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Filipino judges learn how to protect LGBT rights

Filipino judges learn how to protect LGBT rights

Twelve regional and family court judges from all over the Philippines learnt how to better protect the rights of LGBT citizens at a roundtable discussion sponsored by the US Department of Justice last week in Manila

During the one-day seminar titled Roundtable Discussion: Knowledge Sharing on the Protection of the Rights of the LGBT Sector, community activists and experts spoke about the human rights of sexual orientation and gender identity (sogi) minorities in the Philippines.

Raymond Alikpala, legal counsel for Ladlad (the world’s only LGBT political party) explained the Yogyakarta Principles (international human rights precepts around sogi) and gave examples of groundbreaking judicial decisions from the US and India.

The group discussed recent landmark rulings in the Philippines including the 2010 decision to overturn the Commission on Election’s non-acreditation of Ladlad and the legal gender change of an intersex person.

‘This is a historic initiative of the judicial branch and completes the contributions of the other two branches – Congress and executive – towards making the Philippines at least legally able to provide some equality and justice for LGBTs,’ said Oscar Atadero of Progay Philippines, who also presented at the seminar.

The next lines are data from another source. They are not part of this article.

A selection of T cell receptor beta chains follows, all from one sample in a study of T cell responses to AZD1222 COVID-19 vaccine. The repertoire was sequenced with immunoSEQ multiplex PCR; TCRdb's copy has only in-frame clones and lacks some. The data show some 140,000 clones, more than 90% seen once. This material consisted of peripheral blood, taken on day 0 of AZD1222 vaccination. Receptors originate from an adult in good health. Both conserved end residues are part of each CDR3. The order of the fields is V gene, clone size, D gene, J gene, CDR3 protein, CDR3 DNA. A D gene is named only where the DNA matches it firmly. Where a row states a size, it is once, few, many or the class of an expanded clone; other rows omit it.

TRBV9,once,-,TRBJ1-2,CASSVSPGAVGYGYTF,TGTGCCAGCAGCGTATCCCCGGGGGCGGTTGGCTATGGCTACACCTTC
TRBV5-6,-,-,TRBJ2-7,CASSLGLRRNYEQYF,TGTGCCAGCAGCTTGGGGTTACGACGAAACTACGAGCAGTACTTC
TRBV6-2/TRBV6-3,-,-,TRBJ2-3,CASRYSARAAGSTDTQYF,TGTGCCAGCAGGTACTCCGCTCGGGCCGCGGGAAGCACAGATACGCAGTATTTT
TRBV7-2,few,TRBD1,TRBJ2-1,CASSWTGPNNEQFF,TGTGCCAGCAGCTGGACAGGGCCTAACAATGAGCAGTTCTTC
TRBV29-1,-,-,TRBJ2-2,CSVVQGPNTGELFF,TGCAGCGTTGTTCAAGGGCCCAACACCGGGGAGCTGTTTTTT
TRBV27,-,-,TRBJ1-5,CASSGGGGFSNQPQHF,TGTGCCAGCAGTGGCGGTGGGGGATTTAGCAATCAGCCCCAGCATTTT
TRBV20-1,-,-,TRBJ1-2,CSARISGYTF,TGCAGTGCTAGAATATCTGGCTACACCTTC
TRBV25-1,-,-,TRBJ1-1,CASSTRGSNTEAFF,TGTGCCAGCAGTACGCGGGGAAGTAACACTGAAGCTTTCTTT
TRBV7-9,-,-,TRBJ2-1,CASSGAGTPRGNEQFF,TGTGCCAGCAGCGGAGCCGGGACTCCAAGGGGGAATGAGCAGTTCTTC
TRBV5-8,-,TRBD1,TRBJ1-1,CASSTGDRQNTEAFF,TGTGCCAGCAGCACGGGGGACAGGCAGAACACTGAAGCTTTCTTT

‘Even if the entire branch cannot make huge changes, we are indeed happy some judges in the group actually said they are willing to become judicial activists on this respect.’

Atadero spoke about everyday human rights violations experienced by LGBT Filipinos. He cited recent research about violence experienced by lesbian, bisexual and transgender Filipinas.

Judge Geraldine Faith Econg, member of the Supreme Court’s committee on gender responsiveness, discussed the few Philippine laws that benefit LGBT people and legal academic Professor Myrna Feliciano discussed significant court cases involving LGBT individuals.

An Anti-Discrimination Bill that could protect LGBT people from frequent discrimination in the workplace, education and in businesses, has stalled in Philippine congress for 13 years.

The seminar was arranged following a focus group discussion with the Philippine Judicial Academy (PhilJA) and the overseas program of the US’s Department of Justice in September.